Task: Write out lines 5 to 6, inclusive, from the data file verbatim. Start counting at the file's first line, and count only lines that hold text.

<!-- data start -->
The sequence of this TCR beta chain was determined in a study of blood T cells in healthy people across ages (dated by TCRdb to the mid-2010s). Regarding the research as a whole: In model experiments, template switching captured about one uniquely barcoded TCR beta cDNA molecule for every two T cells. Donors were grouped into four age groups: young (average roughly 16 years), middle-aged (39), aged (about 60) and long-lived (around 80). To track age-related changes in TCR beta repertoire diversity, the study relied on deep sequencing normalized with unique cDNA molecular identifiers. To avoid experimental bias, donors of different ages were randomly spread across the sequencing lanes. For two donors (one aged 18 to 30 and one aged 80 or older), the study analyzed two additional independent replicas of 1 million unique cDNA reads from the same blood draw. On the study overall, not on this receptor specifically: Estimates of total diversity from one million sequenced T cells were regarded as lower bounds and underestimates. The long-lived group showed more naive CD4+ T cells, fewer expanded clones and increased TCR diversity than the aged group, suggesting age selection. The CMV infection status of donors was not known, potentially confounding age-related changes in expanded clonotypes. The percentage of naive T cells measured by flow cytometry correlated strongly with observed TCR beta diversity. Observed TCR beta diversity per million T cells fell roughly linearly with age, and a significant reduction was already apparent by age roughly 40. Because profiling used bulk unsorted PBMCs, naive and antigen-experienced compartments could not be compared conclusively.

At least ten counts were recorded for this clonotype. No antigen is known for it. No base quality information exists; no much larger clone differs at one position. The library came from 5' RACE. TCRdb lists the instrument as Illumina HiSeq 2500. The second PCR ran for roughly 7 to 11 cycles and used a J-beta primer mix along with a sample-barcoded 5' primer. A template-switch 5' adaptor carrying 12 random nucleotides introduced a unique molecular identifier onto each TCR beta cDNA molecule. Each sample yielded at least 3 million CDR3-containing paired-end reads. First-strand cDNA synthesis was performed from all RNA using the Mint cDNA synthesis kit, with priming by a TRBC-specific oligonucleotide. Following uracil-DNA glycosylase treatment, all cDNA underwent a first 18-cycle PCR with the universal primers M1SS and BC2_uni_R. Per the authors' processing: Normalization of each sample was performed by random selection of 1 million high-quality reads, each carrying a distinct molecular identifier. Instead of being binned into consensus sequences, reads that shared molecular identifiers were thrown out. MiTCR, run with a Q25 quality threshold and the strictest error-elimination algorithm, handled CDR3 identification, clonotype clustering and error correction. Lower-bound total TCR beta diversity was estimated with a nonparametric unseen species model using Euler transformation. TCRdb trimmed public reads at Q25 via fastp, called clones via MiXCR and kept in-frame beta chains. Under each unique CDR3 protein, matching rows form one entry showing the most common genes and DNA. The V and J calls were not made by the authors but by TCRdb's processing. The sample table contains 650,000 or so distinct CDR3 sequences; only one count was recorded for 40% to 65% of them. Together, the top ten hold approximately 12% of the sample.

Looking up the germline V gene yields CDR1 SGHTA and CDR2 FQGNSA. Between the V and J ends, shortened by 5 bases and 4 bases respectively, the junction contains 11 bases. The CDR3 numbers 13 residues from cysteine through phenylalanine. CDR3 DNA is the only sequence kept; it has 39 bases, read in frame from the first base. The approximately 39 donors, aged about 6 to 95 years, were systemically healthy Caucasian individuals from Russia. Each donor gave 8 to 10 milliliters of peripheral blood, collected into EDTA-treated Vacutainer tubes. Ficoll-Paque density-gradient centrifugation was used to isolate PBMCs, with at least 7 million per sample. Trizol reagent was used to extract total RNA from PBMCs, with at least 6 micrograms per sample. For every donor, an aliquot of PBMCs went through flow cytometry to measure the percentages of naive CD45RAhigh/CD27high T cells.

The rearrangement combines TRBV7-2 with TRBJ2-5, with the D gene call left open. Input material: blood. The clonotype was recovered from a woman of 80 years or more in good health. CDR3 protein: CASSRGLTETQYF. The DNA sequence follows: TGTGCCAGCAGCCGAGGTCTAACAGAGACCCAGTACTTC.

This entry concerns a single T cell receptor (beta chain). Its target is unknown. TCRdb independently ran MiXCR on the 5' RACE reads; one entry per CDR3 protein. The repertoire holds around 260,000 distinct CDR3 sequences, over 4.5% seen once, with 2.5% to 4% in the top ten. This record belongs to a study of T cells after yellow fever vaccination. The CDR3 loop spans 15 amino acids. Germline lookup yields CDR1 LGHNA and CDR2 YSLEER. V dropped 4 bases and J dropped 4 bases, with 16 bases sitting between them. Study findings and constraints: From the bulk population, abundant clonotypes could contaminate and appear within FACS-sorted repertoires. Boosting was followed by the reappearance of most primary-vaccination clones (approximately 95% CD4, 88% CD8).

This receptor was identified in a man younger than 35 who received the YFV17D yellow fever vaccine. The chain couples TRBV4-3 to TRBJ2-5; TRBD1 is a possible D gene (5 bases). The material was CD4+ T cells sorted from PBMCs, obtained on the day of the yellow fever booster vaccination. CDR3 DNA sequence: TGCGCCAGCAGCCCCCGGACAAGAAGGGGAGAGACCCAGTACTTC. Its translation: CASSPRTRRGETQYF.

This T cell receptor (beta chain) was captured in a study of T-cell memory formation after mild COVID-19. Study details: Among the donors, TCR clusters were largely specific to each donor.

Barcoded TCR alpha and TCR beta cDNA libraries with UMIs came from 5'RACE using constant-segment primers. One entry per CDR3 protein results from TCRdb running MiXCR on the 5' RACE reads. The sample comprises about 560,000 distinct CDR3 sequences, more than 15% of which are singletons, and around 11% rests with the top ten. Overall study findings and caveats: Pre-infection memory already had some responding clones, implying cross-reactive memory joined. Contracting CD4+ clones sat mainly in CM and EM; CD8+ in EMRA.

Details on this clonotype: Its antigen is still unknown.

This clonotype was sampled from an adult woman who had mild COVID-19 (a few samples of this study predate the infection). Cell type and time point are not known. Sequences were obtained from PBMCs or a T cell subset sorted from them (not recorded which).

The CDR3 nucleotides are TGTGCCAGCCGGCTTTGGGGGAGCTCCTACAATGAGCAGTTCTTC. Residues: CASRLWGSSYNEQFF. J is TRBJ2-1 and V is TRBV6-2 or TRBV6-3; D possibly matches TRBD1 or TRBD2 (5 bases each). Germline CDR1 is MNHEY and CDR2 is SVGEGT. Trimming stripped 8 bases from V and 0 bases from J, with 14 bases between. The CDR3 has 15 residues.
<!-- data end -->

This entry concerns a single T cell receptor (beta chain). Its target is unknown. TCRdb independently ran MiXCR on the 5' RACE reads; one entry per CDR3 protein. The repertoire holds around 260,000 distinct CDR3 sequences, over 4.5% seen once, with 2.5% to 4% in the top ten. This record belongs to a study of T cells after yellow fever vaccination. The CDR3 loop spans 15 amino acids. Germline lookup yields CDR1 LGHNA and CDR2 YSLEER. V dropped 4 bases and J dropped 4 bases, with 16 bases sitting between them. Study findings and constraints: From the bulk population, abundant clonotypes could contaminate and appear within FACS-sorted repertoires. Boosting was followed by the reappearance of most primary-vaccination clones (approximately 95% CD4, 88% CD8).

This receptor was identified in a man younger than 35 who received the YFV17D yellow fever vaccine. The chain couples TRBV4-3 to TRBJ2-5; TRBD1 is a possible D gene (5 bases). The material was CD4+ T cells sorted from PBMCs, obtained on the day of the yellow fever booster vaccination. CDR3 DNA sequence: TGCGCCAGCAGCCCCCGGACAAGAAGGGGAGAGACCCAGTACTTC. Its translation: CASSPRTRRGETQYF.